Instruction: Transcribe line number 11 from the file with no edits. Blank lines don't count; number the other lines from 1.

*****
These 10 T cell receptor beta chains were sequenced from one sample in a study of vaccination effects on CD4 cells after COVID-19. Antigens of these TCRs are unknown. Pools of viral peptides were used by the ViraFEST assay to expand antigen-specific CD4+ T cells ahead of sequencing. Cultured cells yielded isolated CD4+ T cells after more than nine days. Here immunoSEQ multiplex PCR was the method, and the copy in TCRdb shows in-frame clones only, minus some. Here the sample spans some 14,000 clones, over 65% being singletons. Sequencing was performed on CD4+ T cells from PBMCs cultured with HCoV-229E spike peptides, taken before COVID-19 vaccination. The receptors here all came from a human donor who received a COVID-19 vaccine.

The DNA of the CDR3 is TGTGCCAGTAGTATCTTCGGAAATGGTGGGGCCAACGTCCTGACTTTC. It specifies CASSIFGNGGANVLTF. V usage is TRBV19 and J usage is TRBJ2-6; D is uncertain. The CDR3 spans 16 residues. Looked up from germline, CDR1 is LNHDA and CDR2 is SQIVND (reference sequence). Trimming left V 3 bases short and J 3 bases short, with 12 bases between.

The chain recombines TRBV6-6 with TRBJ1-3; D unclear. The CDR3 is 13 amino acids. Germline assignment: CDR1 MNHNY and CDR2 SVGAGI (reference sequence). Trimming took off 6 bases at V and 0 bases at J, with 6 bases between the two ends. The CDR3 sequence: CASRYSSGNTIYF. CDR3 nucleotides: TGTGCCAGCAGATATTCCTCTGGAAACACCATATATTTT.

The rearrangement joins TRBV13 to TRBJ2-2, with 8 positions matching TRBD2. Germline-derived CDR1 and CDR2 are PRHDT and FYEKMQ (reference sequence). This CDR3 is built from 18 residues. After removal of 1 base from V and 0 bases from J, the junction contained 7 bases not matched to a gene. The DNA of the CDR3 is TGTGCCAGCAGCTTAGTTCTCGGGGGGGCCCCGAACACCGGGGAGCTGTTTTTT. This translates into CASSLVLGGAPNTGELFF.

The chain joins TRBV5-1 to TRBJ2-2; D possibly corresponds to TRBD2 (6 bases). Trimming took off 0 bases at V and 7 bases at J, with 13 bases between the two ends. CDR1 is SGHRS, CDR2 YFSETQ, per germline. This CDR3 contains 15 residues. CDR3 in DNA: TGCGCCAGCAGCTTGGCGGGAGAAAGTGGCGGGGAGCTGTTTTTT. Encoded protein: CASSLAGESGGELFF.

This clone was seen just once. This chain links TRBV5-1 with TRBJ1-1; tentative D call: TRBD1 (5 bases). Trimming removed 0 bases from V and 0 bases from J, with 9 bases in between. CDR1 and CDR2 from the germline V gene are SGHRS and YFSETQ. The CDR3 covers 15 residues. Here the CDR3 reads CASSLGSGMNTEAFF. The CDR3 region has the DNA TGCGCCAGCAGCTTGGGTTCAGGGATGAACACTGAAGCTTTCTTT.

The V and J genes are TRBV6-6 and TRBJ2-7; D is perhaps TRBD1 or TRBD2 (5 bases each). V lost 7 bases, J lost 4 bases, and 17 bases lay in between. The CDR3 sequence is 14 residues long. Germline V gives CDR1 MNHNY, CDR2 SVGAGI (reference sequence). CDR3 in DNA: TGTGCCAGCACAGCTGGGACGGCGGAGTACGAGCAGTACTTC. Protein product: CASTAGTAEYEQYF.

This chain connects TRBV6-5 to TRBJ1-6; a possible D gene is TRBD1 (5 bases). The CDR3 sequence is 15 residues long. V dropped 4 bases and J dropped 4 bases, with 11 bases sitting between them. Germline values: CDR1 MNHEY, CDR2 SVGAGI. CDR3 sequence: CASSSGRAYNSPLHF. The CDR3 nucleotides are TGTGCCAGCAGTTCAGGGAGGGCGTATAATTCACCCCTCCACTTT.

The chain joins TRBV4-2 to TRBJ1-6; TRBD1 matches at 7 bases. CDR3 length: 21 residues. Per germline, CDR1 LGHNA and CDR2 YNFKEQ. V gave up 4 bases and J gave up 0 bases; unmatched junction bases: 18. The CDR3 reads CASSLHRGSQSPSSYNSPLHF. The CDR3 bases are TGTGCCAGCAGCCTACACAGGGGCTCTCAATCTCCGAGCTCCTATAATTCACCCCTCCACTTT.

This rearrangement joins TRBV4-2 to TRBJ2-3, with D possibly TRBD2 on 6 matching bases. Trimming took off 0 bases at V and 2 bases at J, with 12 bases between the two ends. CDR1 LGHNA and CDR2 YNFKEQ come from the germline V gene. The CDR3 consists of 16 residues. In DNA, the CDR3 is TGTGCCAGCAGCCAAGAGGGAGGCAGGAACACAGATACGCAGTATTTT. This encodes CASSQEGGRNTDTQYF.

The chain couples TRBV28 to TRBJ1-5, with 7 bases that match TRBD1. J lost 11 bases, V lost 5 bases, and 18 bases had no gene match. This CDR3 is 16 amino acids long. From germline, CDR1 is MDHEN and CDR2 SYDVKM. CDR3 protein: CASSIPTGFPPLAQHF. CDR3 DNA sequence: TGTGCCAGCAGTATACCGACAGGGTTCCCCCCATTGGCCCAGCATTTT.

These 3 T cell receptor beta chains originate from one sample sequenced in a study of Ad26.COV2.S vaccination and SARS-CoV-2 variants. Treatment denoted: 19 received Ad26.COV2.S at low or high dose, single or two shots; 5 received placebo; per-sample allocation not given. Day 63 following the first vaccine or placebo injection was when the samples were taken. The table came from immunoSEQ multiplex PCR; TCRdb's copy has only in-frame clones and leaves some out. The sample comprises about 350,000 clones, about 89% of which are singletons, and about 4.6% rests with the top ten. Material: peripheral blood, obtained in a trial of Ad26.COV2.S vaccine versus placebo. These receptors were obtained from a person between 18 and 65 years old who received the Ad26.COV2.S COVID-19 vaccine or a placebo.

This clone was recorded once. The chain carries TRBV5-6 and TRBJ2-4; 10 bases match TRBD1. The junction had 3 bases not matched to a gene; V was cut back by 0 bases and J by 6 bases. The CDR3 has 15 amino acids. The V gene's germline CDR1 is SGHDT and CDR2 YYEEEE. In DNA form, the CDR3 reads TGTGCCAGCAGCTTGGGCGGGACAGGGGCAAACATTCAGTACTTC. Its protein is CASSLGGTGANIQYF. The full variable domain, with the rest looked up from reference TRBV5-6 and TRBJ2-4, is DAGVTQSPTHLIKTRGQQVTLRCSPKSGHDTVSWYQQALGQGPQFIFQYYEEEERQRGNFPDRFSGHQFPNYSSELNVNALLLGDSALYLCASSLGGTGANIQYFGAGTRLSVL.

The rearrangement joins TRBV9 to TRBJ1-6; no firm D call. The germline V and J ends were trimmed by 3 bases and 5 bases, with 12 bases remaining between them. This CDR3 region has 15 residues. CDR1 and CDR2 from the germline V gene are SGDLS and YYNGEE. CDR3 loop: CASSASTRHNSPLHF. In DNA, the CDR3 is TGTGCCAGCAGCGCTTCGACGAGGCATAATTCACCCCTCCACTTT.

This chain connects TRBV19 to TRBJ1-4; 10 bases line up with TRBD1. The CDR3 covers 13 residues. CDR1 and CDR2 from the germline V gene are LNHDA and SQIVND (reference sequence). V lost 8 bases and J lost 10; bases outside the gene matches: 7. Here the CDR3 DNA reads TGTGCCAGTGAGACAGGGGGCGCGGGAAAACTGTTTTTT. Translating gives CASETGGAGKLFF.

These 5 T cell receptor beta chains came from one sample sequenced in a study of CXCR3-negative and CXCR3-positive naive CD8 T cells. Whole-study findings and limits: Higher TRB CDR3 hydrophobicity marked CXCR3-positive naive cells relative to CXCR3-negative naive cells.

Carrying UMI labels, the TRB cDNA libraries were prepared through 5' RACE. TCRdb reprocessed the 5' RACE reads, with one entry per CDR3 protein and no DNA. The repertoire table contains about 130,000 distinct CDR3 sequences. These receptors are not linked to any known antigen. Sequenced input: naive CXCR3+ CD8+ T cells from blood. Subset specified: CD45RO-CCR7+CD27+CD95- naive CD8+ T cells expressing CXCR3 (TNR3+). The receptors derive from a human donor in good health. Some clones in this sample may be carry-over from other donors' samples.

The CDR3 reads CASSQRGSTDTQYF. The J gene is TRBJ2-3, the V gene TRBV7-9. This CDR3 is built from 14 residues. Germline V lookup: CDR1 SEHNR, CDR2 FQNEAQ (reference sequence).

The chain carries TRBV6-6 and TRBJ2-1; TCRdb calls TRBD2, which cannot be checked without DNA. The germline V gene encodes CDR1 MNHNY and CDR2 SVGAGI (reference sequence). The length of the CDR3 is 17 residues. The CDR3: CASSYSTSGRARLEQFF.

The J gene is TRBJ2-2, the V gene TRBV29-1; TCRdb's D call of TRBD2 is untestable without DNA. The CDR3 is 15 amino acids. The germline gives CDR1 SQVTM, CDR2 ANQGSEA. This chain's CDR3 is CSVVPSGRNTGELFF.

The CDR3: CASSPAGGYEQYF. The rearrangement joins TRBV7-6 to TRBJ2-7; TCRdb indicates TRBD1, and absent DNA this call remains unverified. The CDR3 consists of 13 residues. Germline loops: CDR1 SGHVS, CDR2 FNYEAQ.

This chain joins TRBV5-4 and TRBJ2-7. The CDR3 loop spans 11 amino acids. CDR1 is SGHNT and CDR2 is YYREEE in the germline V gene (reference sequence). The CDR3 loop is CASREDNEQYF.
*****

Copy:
The chain couples TRBV28 to TRBJ1-5, with 7 bases that match TRBD1. J lost 11 bases, V lost 5 bases, and 18 bases had no gene match. This CDR3 is 16 amino acids long. From germline, CDR1 is MDHEN and CDR2 SYDVKM. CDR3 protein: CASSIPTGFPPLAQHF. CDR3 DNA sequence: TGTGCCAGCAGTATACCGACAGGGTTCCCCCCATTGGCCCAGCATTTT.